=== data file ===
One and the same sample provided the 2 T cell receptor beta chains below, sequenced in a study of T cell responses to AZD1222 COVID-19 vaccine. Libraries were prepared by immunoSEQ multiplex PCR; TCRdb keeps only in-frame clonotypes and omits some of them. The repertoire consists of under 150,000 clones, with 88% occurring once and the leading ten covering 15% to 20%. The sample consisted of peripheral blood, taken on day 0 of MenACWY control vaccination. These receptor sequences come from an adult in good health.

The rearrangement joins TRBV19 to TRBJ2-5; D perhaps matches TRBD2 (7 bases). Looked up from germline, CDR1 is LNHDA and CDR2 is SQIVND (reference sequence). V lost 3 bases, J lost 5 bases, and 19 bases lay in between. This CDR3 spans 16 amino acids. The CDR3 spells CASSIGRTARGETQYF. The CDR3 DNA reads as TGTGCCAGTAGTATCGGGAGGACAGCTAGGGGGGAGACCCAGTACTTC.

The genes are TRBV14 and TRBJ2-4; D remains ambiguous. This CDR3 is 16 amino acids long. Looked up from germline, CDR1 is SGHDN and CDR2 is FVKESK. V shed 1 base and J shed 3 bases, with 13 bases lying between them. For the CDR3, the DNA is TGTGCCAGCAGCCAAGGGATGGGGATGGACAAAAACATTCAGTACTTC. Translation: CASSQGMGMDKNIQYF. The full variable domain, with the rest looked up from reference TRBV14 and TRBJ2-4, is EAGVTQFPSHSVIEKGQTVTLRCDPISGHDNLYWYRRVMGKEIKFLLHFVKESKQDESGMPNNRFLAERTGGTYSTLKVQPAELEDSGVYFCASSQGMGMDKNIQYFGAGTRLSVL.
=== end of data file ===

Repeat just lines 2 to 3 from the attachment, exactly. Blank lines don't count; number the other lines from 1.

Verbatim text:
The rearrangement joins TRBV19 to TRBJ2-5; D perhaps matches TRBD2 (7 bases). Looked up from germline, CDR1 is LNHDA and CDR2 is SQIVND (reference sequence). V lost 3 bases, J lost 5 bases, and 19 bases lay in between. This CDR3 spans 16 amino acids. The CDR3 spells CASSIGRTARGETQYF. The CDR3 DNA reads as TGTGCCAGTAGTATCGGGAGGACAGCTAGGGGGGAGACCCAGTACTTC.

The genes are TRBV14 and TRBJ2-4; D remains ambiguous. This CDR3 is 16 amino acids long. Looked up from germline, CDR1 is SGHDN and CDR2 is FVKESK. V shed 1 base and J shed 3 bases, with 13 bases lying between them. For the CDR3, the DNA is TGTGCCAGCAGCCAAGGGATGGGGATGGACAAAAACATTCAGTACTTC. Translation: CASSQGMGMDKNIQYF. The full variable domain, with the rest looked up from reference TRBV14 and TRBJ2-4, is EAGVTQFPSHSVIEKGQTVTLRCDPISGHDNLYWYRRVMGKEIKFLLHFVKESKQDESGMPNNRFLAERTGGTYSTLKVQPAELEDSGVYFCASSQGMGMDKNIQYFGAGTRLSVL.